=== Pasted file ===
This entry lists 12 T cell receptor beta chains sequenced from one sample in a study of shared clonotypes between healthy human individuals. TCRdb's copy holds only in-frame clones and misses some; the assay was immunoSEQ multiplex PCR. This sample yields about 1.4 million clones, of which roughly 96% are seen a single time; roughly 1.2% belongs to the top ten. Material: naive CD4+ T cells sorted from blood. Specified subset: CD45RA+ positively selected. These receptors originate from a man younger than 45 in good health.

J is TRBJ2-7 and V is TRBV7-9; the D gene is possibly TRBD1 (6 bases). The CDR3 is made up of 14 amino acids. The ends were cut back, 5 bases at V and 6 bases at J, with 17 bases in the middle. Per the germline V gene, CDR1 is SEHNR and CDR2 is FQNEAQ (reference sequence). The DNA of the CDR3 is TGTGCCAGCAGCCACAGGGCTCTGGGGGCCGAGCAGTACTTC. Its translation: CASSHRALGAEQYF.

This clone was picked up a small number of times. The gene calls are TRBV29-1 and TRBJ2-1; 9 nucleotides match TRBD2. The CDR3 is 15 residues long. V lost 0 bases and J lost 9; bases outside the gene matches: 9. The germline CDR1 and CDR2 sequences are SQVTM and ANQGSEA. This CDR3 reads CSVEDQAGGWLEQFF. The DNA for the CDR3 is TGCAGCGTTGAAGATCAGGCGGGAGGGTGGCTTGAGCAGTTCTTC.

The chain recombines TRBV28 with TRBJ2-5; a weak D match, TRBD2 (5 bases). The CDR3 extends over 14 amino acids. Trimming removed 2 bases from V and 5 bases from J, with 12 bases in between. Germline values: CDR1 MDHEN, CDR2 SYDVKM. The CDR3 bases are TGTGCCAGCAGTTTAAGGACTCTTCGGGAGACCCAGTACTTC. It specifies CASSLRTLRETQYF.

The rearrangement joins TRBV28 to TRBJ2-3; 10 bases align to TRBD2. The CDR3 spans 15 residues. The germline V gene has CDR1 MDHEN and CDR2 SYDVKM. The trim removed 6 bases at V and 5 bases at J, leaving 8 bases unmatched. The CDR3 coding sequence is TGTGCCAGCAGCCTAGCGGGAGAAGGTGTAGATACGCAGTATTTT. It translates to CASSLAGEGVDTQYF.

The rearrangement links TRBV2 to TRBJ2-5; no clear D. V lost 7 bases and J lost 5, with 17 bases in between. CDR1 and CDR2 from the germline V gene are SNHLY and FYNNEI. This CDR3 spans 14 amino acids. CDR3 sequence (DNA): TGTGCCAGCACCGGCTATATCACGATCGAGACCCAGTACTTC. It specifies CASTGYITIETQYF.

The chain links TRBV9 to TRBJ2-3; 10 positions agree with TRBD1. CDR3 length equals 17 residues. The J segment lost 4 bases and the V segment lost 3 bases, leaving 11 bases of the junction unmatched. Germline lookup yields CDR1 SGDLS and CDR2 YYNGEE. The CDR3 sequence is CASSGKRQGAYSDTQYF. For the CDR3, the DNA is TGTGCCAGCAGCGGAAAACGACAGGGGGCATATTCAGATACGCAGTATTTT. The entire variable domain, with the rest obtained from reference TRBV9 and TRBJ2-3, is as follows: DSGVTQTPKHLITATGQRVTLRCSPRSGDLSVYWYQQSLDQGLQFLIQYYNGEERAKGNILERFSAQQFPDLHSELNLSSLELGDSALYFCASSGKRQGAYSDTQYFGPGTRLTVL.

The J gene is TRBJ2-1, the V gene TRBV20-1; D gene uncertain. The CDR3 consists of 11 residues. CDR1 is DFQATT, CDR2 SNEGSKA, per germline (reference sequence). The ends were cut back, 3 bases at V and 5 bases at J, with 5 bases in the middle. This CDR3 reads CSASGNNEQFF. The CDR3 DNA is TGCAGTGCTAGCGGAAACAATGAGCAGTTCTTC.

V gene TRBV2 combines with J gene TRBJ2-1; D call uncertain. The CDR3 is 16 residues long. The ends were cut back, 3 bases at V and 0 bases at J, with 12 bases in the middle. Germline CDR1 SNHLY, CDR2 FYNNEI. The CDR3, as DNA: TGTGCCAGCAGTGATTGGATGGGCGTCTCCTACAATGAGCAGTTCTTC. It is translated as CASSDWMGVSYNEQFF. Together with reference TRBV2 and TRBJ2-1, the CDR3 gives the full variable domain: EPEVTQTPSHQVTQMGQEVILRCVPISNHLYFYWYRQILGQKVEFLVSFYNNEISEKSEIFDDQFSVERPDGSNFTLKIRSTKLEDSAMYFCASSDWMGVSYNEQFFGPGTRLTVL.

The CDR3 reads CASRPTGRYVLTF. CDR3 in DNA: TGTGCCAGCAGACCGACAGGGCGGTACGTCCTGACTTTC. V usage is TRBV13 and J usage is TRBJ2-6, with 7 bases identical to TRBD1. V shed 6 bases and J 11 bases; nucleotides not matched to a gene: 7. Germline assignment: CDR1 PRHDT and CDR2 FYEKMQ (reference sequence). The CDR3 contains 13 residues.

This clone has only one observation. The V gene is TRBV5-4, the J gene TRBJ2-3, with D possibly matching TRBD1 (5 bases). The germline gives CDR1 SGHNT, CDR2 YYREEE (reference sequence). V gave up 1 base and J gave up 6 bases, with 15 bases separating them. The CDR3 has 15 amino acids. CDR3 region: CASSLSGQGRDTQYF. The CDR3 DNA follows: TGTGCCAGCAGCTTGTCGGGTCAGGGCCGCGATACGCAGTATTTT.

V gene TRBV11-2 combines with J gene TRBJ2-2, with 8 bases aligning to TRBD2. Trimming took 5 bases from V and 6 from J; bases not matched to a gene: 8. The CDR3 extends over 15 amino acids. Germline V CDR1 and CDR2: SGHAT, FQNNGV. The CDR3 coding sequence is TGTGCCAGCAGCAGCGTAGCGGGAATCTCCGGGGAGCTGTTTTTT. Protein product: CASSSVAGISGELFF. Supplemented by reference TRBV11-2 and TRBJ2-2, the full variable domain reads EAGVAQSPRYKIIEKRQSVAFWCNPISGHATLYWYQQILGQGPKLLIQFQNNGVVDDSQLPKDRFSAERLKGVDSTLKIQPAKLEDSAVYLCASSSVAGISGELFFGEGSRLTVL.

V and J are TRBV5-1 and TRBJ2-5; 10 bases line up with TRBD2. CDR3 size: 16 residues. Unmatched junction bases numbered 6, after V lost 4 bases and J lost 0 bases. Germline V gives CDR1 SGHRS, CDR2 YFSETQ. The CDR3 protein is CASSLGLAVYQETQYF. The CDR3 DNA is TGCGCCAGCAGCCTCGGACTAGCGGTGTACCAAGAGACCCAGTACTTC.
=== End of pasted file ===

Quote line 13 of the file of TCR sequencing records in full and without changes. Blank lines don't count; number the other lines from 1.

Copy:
V and J are TRBV5-1 and TRBJ2-5; 10 bases line up with TRBD2. CDR3 size: 16 residues. Unmatched junction bases numbered 6, after V lost 4 bases and J lost 0 bases. Germline V gives CDR1 SGHRS, CDR2 YFSETQ. The CDR3 protein is CASSLGLAVYQETQYF. The CDR3 DNA is TGCGCCAGCAGCCTCGGACTAGCGGTGTACCAAGAGACCCAGTACTTC.